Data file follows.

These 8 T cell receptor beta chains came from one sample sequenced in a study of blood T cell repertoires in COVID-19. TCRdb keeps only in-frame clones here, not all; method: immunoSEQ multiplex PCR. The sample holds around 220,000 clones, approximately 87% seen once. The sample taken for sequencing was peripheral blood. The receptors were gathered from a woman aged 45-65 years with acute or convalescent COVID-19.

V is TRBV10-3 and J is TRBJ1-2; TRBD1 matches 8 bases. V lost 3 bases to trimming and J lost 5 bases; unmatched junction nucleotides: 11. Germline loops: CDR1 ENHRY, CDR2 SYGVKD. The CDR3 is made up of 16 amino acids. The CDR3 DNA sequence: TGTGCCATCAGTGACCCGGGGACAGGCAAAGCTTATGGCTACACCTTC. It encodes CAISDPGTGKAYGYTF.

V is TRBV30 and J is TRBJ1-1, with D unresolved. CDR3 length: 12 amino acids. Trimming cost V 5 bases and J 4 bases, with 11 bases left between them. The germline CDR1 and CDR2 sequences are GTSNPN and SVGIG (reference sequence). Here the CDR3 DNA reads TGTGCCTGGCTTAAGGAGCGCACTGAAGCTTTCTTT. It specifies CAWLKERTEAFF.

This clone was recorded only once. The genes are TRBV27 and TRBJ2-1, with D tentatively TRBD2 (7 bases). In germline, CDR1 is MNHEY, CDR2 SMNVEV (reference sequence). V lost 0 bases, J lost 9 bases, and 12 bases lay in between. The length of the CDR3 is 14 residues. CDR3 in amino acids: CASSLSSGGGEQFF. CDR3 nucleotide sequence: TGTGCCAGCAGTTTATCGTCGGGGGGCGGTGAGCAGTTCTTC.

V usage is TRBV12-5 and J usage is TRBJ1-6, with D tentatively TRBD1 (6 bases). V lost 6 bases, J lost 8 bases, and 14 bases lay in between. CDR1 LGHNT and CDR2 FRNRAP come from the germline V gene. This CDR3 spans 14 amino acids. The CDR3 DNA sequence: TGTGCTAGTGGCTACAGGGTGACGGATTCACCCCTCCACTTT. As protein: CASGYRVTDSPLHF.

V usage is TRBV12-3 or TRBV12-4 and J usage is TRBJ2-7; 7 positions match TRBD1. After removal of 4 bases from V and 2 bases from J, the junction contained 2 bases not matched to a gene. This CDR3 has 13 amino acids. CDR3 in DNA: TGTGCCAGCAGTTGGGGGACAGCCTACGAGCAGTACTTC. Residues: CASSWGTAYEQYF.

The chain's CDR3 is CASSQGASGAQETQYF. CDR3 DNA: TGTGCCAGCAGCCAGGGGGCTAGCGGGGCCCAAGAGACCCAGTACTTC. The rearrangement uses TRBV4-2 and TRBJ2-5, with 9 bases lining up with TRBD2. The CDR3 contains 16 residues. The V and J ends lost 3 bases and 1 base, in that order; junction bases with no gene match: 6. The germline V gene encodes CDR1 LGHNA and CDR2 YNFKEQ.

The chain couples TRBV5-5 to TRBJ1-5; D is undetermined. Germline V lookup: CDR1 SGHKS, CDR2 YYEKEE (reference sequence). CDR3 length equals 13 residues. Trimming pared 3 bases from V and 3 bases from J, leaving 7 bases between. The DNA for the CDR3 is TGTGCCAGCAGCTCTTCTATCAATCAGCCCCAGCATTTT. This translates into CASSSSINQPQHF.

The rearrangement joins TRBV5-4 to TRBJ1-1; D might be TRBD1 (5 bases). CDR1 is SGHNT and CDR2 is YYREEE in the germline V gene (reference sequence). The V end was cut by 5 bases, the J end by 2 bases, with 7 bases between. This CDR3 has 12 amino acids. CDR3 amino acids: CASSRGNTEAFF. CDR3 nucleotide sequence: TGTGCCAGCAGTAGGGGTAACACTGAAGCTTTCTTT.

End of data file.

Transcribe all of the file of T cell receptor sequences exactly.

These 8 T cell receptor beta chains came from one sample sequenced in a study of blood T cell repertoires in COVID-19. TCRdb keeps only in-frame clones here, not all; method: immunoSEQ multiplex PCR. The sample holds around 220,000 clones, approximately 87% seen once. The sample taken for sequencing was peripheral blood. The receptors were gathered from a woman aged 45-65 years with acute or convalescent COVID-19.

V is TRBV10-3 and J is TRBJ1-2; TRBD1 matches 8 bases. V lost 3 bases to trimming and J lost 5 bases; unmatched junction nucleotides: 11. Germline loops: CDR1 ENHRY, CDR2 SYGVKD. The CDR3 is made up of 16 amino acids. The CDR3 DNA sequence: TGTGCCATCAGTGACCCGGGGACAGGCAAAGCTTATGGCTACACCTTC. It encodes CAISDPGTGKAYGYTF.

V is TRBV30 and J is TRBJ1-1, with D unresolved. CDR3 length: 12 amino acids. Trimming cost V 5 bases and J 4 bases, with 11 bases left between them. The germline CDR1 and CDR2 sequences are GTSNPN and SVGIG (reference sequence). Here the CDR3 DNA reads TGTGCCTGGCTTAAGGAGCGCACTGAAGCTTTCTTT. It specifies CAWLKERTEAFF.

This clone was recorded only once. The genes are TRBV27 and TRBJ2-1, with D tentatively TRBD2 (7 bases). In germline, CDR1 is MNHEY, CDR2 SMNVEV (reference sequence). V lost 0 bases, J lost 9 bases, and 12 bases lay in between. The length of the CDR3 is 14 residues. CDR3 in amino acids: CASSLSSGGGEQFF. CDR3 nucleotide sequence: TGTGCCAGCAGTTTATCGTCGGGGGGCGGTGAGCAGTTCTTC.

V usage is TRBV12-5 and J usage is TRBJ1-6, with D tentatively TRBD1 (6 bases). V lost 6 bases, J lost 8 bases, and 14 bases lay in between. CDR1 LGHNT and CDR2 FRNRAP come from the germline V gene. This CDR3 spans 14 amino acids. The CDR3 DNA sequence: TGTGCTAGTGGCTACAGGGTGACGGATTCACCCCTCCACTTT. As protein: CASGYRVTDSPLHF.

V usage is TRBV12-3 or TRBV12-4 and J usage is TRBJ2-7; 7 positions match TRBD1. After removal of 4 bases from V and 2 bases from J, the junction contained 2 bases not matched to a gene. This CDR3 has 13 amino acids. CDR3 in DNA: TGTGCCAGCAGTTGGGGGACAGCCTACGAGCAGTACTTC. Residues: CASSWGTAYEQYF.

The chain's CDR3 is CASSQGASGAQETQYF. CDR3 DNA: TGTGCCAGCAGCCAGGGGGCTAGCGGGGCCCAAGAGACCCAGTACTTC. The rearrangement uses TRBV4-2 and TRBJ2-5, with 9 bases lining up with TRBD2. The CDR3 contains 16 residues. The V and J ends lost 3 bases and 1 base, in that order; junction bases with no gene match: 6. The germline V gene encodes CDR1 LGHNA and CDR2 YNFKEQ.

The chain couples TRBV5-5 to TRBJ1-5; D is undetermined. Germline V lookup: CDR1 SGHKS, CDR2 YYEKEE (reference sequence). CDR3 length equals 13 residues. Trimming pared 3 bases from V and 3 bases from J, leaving 7 bases between. The DNA for the CDR3 is TGTGCCAGCAGCTCTTCTATCAATCAGCCCCAGCATTTT. This translates into CASSSSINQPQHF.

The rearrangement joins TRBV5-4 to TRBJ1-1; D might be TRBD1 (5 bases). CDR1 is SGHNT and CDR2 is YYREEE in the germline V gene (reference sequence). The V end was cut by 5 bases, the J end by 2 bases, with 7 bases between. This CDR3 has 12 amino acids. CDR3 amino acids: CASSRGNTEAFF. CDR3 nucleotide sequence: TGTGCCAGCAGTAGGGGTAACACTGAAGCTTTCTTT.